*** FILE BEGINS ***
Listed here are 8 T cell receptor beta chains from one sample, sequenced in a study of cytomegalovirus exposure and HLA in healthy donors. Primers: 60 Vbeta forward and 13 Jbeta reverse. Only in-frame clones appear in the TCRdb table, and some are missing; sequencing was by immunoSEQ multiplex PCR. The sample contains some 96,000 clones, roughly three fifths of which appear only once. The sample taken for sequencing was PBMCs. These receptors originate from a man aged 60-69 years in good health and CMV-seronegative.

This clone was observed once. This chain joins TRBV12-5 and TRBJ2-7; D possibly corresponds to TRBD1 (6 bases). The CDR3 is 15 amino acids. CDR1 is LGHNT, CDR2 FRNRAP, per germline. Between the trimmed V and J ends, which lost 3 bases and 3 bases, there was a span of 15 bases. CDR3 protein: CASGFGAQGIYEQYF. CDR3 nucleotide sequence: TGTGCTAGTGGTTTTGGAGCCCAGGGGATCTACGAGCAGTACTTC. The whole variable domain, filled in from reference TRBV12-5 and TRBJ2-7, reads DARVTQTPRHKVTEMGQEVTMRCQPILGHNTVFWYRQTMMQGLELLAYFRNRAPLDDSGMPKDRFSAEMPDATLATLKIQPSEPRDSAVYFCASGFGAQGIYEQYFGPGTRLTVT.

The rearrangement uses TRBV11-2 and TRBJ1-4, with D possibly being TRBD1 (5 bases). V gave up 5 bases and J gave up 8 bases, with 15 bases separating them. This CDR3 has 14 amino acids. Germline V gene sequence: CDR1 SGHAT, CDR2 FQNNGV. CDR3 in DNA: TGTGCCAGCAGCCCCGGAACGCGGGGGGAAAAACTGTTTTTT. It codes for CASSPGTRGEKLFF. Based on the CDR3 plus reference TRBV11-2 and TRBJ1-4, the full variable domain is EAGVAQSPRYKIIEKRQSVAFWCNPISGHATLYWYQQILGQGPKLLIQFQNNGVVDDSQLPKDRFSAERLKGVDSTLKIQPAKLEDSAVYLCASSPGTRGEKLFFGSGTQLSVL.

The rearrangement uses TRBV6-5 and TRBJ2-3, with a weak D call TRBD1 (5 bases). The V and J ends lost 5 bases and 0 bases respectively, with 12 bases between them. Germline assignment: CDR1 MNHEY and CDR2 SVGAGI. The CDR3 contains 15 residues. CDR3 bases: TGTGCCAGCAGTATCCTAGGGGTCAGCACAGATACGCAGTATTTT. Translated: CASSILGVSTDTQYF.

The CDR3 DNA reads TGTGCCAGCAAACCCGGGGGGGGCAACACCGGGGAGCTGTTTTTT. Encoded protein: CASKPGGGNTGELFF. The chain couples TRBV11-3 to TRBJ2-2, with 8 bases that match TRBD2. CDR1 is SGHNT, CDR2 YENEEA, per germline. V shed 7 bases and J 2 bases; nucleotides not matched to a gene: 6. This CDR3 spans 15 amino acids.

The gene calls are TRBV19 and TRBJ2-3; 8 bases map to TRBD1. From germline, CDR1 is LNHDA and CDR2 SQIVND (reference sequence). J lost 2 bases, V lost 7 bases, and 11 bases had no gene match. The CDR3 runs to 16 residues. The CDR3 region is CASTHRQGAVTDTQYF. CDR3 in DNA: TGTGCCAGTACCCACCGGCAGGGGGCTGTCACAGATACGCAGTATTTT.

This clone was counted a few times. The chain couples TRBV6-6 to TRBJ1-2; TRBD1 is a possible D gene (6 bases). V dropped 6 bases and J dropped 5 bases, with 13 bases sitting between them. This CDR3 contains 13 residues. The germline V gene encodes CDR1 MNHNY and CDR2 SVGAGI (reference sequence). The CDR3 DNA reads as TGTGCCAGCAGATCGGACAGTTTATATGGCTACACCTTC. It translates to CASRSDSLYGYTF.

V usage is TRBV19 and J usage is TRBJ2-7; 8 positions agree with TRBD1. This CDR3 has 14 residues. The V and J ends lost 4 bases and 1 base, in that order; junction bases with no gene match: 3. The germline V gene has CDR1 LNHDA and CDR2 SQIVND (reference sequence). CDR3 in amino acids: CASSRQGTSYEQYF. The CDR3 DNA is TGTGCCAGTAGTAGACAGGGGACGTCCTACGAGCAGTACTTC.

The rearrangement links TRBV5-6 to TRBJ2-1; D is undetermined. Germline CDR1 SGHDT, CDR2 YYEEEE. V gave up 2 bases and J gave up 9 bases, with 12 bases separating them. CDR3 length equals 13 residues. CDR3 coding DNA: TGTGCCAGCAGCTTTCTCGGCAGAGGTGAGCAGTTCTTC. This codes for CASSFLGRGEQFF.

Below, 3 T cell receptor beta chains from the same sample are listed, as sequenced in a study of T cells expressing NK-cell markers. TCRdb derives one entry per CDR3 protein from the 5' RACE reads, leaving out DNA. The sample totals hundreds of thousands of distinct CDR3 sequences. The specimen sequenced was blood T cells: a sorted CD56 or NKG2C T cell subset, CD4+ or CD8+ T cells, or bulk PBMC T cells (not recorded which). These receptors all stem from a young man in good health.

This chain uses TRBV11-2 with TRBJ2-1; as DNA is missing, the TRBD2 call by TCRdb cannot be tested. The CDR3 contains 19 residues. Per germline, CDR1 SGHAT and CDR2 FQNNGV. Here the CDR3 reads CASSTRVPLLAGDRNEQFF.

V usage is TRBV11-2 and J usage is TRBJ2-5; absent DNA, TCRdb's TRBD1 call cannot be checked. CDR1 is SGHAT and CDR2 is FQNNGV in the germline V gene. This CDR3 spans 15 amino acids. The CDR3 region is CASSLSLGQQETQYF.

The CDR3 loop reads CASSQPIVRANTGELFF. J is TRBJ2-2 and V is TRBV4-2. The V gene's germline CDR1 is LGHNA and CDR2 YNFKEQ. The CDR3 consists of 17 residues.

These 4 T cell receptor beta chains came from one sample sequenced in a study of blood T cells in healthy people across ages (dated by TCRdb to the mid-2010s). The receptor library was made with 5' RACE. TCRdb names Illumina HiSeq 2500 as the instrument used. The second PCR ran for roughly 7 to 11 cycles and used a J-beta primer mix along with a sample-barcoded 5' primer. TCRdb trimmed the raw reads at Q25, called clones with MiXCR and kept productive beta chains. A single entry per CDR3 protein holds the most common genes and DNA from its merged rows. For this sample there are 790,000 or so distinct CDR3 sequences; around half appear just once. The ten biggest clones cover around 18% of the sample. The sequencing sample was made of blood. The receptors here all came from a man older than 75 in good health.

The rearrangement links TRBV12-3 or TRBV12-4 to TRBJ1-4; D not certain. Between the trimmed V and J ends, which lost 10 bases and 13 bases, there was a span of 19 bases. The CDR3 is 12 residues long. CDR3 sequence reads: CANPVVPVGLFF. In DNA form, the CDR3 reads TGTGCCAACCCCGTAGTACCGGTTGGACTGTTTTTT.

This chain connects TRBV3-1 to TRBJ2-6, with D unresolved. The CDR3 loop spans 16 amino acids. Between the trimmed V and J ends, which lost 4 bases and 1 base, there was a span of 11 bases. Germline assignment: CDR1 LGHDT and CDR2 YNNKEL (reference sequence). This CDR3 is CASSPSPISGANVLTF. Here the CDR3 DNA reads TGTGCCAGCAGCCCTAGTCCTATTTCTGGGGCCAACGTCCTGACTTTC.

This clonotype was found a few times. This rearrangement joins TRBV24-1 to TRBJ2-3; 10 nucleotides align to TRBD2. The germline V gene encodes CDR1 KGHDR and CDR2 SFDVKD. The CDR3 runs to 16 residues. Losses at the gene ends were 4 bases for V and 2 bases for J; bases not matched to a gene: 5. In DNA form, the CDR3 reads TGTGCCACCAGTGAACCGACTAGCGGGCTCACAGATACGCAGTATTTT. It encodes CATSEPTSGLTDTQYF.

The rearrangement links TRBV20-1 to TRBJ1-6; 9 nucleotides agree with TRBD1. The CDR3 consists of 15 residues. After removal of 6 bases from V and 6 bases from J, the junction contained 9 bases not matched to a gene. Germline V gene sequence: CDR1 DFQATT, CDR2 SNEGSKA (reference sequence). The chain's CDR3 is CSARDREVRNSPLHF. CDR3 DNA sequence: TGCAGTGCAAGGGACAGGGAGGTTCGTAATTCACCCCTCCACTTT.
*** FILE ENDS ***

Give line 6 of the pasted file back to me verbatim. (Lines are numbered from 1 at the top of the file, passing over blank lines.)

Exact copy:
The gene calls are TRBV19 and TRBJ2-3; 8 bases map to TRBD1. From germline, CDR1 is LNHDA and CDR2 SQIVND (reference sequence). J lost 2 bases, V lost 7 bases, and 11 bases had no gene match. The CDR3 runs to 16 residues. The CDR3 region is CASTHRQGAVTDTQYF. CDR3 in DNA: TGTGCCAGTACCCACCGGCAGGGGGCTGTCACAGATACGCAGTATTTT.